Have a DVD burner? If so, you've got a super backup system
right in your computer.
Al Fasoldt's reviews and commentaries, continuously available online since 1983
T e c h n o f i l e
The backaphobic's guide to saving your stuff (Hint: It's easy)
Nov 12, 2006
By Al Fasoldt
Copyright © 2006, Al Fasoldt
Copyright © 2006, The Post-Standard
Most new computers come with a built-in DVD burner. That's cool
because you can make your own DVDs of movies you took with your
But it's even more cool because you've got a super backup system
right in your computer.
Uh-oh. I can hear you muttering all the way over here. I used a bad
word in that sentence. Let's see, you wash my mouth out with soap,
and I promise never to mention that "b----p" word again. Right?
Wrong. It's time to own up to something we've avoided for years. Most
of us have treated the idea of backing up our files as if they were
radioactive. Catch these statistics if you want proof: Maxtor, the
hard drive company, says one third of all computer users never back
up their files; Apple, maker of the hot-selling Macintosh, says the
number is much higher; as many as 76 percent never make backups,
So let's all take the pledge. "My name is Bill, and I'm a
backaphobic." (Use your own name, please. Bill's getting tired of
this.) Now get out there and follow The Plan.
It's a 6-Step Program, half the usual amount:
1. Refuse to make things hard on yourself. Resist the temptation to
buy some sort of tape drive and fancy-schmancy software. Just get an
external hard drive and a simple backup program. Everybody who has a
modern computer can connect up a USB drive. Simple (but very
effective) backup programs include Second Copy for Windows (from
www.centered.com) and Data Backup for Macintosh OS X computers (from www.prosoftengineering.com).
2. Make the external drive your primary backup medium. (No, that's
not a soothsayer who puts the truck in reverse. Pay attention!) Every
month or so, copy the files on your external backup drive to your
secondary backup medium (no, that's not the substitute for the
soothsayer). The secondary backup medium is ...
3. Your DVD burner. DVDs hold more than 4 gigabytes of files, but, hey, why not double that? By purchasing dual-layer DVD blank disks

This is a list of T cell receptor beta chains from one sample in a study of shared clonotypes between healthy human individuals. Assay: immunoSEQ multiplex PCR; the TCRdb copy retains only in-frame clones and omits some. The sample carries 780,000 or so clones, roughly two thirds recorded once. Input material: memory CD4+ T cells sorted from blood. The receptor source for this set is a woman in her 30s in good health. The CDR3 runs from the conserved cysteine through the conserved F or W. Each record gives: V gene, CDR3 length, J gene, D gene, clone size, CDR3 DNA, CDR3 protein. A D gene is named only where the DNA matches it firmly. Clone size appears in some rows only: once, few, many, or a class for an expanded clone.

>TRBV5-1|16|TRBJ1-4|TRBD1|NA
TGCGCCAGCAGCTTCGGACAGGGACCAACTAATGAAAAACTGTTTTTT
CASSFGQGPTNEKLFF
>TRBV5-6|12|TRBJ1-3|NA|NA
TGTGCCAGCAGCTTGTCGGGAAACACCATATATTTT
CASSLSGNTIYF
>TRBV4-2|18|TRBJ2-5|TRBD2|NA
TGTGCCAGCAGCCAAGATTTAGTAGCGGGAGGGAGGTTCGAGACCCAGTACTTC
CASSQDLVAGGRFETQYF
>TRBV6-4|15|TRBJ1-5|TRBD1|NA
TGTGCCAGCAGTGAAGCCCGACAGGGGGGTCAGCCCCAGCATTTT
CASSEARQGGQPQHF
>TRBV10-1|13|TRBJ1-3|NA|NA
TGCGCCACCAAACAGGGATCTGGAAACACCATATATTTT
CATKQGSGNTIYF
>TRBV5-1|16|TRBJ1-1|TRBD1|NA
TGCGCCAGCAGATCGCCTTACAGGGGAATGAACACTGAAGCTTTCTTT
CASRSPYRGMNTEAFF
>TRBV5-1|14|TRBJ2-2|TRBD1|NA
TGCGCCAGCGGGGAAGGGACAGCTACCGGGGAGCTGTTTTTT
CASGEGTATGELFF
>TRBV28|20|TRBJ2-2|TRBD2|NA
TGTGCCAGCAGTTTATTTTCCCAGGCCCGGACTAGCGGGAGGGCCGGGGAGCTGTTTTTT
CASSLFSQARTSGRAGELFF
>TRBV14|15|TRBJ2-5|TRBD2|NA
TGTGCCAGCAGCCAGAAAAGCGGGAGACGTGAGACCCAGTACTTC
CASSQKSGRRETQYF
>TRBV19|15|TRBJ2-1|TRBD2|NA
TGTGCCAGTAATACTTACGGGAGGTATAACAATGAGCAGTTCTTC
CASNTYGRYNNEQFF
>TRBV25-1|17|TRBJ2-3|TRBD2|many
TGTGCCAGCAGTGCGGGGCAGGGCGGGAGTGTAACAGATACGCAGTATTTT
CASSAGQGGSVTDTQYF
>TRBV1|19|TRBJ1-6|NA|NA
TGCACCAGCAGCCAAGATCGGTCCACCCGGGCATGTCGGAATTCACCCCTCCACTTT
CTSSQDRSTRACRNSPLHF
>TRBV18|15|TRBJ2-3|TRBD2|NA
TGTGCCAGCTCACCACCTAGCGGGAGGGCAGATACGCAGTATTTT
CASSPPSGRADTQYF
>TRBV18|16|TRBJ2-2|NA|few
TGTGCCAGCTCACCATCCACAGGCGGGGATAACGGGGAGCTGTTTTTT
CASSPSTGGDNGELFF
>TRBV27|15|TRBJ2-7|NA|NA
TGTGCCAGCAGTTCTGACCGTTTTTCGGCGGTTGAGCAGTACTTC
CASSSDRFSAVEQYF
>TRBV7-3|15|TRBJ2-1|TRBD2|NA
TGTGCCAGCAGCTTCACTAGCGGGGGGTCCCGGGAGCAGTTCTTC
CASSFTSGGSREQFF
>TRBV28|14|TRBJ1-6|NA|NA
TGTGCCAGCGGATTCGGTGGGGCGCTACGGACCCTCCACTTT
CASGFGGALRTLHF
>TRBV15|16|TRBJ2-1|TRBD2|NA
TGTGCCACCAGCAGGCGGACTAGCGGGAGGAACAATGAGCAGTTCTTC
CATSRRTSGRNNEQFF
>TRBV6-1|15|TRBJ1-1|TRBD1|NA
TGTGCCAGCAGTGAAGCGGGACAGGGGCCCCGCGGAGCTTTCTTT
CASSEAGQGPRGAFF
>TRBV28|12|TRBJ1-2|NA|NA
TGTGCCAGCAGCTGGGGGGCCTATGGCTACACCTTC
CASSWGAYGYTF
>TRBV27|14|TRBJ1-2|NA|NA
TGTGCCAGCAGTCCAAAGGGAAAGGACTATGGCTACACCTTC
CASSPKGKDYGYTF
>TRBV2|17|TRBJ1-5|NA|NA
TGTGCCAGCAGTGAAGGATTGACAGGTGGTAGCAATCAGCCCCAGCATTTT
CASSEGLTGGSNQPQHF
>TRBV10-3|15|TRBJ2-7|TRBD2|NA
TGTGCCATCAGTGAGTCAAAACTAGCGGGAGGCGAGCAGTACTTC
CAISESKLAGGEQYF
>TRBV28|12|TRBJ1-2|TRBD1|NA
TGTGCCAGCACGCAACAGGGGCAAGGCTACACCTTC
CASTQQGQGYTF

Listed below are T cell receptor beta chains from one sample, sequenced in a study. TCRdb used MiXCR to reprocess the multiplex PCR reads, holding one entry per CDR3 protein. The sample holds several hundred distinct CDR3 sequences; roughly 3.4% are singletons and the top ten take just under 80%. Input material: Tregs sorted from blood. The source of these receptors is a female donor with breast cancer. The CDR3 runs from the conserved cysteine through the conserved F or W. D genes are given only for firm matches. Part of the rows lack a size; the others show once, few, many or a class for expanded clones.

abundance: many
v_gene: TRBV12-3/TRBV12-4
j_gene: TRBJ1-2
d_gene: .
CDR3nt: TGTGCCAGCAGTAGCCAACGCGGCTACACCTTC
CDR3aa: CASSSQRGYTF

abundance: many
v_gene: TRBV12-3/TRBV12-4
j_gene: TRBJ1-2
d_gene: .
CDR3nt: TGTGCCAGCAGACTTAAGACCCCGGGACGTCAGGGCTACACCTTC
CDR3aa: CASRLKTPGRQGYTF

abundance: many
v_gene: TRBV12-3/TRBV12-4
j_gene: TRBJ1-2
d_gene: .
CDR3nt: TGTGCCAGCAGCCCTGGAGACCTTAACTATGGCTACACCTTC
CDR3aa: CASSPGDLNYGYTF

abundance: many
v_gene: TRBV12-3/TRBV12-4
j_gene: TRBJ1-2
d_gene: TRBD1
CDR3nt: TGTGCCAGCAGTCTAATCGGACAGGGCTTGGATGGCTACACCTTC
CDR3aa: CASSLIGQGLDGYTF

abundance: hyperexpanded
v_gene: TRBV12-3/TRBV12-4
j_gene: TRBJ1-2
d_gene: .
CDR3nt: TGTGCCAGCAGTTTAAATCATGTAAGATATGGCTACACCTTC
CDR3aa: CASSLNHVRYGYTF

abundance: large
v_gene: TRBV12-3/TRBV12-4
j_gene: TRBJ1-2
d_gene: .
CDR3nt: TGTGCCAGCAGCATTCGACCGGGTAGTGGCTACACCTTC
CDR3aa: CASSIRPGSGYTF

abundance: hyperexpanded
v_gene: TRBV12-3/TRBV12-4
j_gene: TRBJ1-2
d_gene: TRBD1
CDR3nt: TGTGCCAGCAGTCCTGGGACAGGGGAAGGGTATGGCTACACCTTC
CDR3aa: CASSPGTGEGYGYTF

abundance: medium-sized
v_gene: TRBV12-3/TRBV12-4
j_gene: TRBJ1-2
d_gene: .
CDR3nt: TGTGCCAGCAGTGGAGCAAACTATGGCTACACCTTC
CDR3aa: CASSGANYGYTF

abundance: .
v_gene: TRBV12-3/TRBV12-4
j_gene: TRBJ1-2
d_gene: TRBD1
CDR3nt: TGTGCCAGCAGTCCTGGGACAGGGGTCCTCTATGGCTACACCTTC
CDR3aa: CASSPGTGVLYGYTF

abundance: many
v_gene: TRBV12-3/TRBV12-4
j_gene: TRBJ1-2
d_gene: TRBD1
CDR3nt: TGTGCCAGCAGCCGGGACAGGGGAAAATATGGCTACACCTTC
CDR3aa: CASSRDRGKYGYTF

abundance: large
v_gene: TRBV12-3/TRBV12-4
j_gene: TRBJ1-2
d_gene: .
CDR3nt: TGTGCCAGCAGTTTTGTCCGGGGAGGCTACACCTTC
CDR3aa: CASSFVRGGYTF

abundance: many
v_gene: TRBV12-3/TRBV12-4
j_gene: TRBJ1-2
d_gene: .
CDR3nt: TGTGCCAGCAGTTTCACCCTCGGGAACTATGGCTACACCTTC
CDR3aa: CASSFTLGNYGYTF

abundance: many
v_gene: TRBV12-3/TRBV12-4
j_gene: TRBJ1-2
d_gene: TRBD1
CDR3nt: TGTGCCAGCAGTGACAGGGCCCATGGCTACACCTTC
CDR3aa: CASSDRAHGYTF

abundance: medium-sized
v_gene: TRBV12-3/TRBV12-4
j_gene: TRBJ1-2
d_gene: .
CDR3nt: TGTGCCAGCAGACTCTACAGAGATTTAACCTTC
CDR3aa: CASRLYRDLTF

instead of standard ones, you double the capacity of each disk. That
means you get 8.8 gigabytes of files on each DVD. Make sure you use
non-erasable DVDs, too. Don't use RW disks. They can be erased, and
that means you could lose your backups.
(A warning: Older DVD burners might not be able to use dual-layer
disks. Buy one blank disk and try it before you buy a bunch.)
4. Don't waste your time backing up stuff you can easily replace.
Programs are easy to get back; you simply reinstall them from their
original installation CDs or get them from the Web sites you
downloaded them from. So the secret to manageable backups is to back
up ONLY your own documents and data. Music you created? Back it up.
Music you downloaded? Naw. Excel files your software created? Back
them up. Excel files you copied off the Web? Naw. You get the point.
For many of us, the most important "documents" on our computers might
be our photos. (Yes, in a way they're documents, too.) Make sure you
back them up.
5. Never trust a shiny silver disk. Your DVD-burner software should
verify every disk it burns, and then you should check each disk,
also. Backup disks are worse than no good if they won't give back
your files. An easy way to check is to copy the entire contents of a
backup CD or DVD to a temporary folder. If everything copies OK, use
your marking pen and put a checkmark on the disk.
6. If you need more backup space, buy another external USB drive. The
cost of a new drive is practically nothing compared to the cost of
losing priceless photos or financial records. Its cheaper to be smart
than to be sorry.